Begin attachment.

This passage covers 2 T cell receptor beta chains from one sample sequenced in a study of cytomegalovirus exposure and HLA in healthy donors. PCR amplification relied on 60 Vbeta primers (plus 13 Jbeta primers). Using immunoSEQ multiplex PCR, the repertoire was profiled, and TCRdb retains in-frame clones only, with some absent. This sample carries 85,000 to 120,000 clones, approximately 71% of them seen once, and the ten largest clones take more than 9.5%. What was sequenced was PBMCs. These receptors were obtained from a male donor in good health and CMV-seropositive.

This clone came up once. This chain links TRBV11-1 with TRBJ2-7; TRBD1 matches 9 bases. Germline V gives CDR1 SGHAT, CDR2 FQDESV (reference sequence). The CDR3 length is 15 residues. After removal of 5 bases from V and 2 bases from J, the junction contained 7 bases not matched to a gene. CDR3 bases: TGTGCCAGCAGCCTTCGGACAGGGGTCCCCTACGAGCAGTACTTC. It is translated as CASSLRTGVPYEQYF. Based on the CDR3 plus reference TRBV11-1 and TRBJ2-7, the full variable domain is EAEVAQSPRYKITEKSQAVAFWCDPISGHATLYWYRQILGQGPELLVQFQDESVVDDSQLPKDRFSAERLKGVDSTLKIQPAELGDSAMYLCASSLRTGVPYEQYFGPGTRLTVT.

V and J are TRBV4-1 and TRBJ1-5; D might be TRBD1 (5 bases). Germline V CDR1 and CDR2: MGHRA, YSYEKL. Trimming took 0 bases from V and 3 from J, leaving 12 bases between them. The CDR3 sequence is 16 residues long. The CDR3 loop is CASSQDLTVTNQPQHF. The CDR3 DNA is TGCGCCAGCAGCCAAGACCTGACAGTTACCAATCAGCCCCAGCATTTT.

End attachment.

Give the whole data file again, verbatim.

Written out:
This passage covers 2 T cell receptor beta chains from one sample sequenced in a study of cytomegalovirus exposure and HLA in healthy donors. PCR amplification relied on 60 Vbeta primers (plus 13 Jbeta primers). Using immunoSEQ multiplex PCR, the repertoire was profiled, and TCRdb retains in-frame clones only, with some absent. This sample carries 85,000 to 120,000 clones, approximately 71% of them seen once, and the ten largest clones take more than 9.5%. What was sequenced was PBMCs. These receptors were obtained from a male donor in good health and CMV-seropositive.

This clone came up once. This chain links TRBV11-1 with TRBJ2-7; TRBD1 matches 9 bases. Germline V gives CDR1 SGHAT, CDR2 FQDESV (reference sequence). The CDR3 length is 15 residues. After removal of 5 bases from V and 2 bases from J, the junction contained 7 bases not matched to a gene. CDR3 bases: TGTGCCAGCAGCCTTCGGACAGGGGTCCCCTACGAGCAGTACTTC. It is translated as CASSLRTGVPYEQYF. Based on the CDR3 plus reference TRBV11-1 and TRBJ2-7, the full variable domain is EAEVAQSPRYKITEKSQAVAFWCDPISGHATLYWYRQILGQGPELLVQFQDESVVDDSQLPKDRFSAERLKGVDSTLKIQPAELGDSAMYLCASSLRTGVPYEQYFGPGTRLTVT.

V and J are TRBV4-1 and TRBJ1-5; D might be TRBD1 (5 bases). Germline V CDR1 and CDR2: MGHRA, YSYEKL. Trimming took 0 bases from V and 3 from J, leaving 12 bases between them. The CDR3 sequence is 16 residues long. The CDR3 loop is CASSQDLTVTNQPQHF. The CDR3 DNA is TGCGCCAGCAGCCAAGACCTGACAGTTACCAATCAGCCCCAGCATTTT.